__________________
Retired in Jan, 2010 at 55, moved to England in May 2016
Now it's adventure before dementia
Alan is offline   Reply With Quote
Old 02-15-2009, 09:37 PM   #13
Moderator Emeritus
Nords's Avatar
 
Join Date: Dec 2002
Location: Oahu
Posts: 26,617
Quote:
Originally Posted by Bimmerbill View Post
OK, I'm having an issue with anxiety. Doc said he would rather not give me meds, recommended therapy/counciling first.
I am overly worrying about DD, who turns 3 next week. At night I think I hear her crying sometimes when she is not. Also, this is her first year in daycare so she has been sick a lot.
Strep and Chicken Pox outbreaks last week, so more to worry about. When she coughs at night I get the "fight or flight" response of adreneline.
For some reason I can't relax and its affecting my sleep and I've lost a lot of weight. I can work it thru my head logically, but body won't behave. Wife thinks its because I'm a control freak, type A. I never really considered myself to be either, but do have strong preferences for the way things are done.
Anyone seen a therapist or councilor for something similar and had good luck?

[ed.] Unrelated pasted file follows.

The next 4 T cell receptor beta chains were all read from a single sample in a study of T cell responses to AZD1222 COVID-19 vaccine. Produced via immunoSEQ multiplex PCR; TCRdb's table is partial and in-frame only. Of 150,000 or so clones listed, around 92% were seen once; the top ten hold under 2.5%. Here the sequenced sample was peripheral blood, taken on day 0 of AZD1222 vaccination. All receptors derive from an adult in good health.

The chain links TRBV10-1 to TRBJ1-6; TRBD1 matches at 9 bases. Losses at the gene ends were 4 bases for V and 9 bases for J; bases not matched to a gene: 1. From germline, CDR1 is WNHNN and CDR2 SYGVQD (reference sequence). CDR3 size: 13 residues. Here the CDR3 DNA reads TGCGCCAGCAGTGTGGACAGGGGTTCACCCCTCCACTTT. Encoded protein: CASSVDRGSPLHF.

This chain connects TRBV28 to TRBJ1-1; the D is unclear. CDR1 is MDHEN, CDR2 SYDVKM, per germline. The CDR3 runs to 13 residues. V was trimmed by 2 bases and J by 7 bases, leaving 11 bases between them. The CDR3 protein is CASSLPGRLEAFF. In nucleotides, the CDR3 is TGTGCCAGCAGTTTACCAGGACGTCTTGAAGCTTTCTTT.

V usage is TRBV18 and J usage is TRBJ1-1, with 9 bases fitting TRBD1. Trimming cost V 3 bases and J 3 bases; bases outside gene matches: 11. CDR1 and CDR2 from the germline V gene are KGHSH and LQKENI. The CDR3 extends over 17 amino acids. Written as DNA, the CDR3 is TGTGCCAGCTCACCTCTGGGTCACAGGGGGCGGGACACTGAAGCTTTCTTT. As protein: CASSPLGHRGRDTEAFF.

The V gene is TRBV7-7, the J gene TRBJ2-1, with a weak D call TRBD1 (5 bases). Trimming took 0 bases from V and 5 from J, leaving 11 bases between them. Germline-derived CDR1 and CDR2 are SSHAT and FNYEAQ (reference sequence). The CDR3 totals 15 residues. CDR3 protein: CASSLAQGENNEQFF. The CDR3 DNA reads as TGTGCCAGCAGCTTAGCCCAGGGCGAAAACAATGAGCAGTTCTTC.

Our kid didn't sleep. She'd go down for a few hours but she'd wake us up every night, sometimes two or three times.

After a few months of this I developed "on duty" syndrome. I wouldn't be able to relax, I'd awake at the slightest noise, and once I was awakened my body would rev up and I'd be done sleeping for at least two hours. Usually the rest of the night.

Eventually chronic fatigue won out and I'd get some catnaps. (Frequently that happened at my work desk.) This went on from babyhood until she was seven or eight years old.

What helped me was to swap the duty with spouse every other night. When I was on duty I'd know that the next night I'd catch a break. When I was off duty I'd still wake up but I'd remind myself that she had the duty that night and would take care of everything. That would help me get back to sleep.

My only other suggestion would be to try to get some sort of exercise every day-- walking the stroller/tricycle or swimming after dinner were a big help with us.
__________________
*
*

The book written on E-R.org, "The Military Guide to Financial Independence and Retirement", on sale now! For more info see "About Me" in my profile.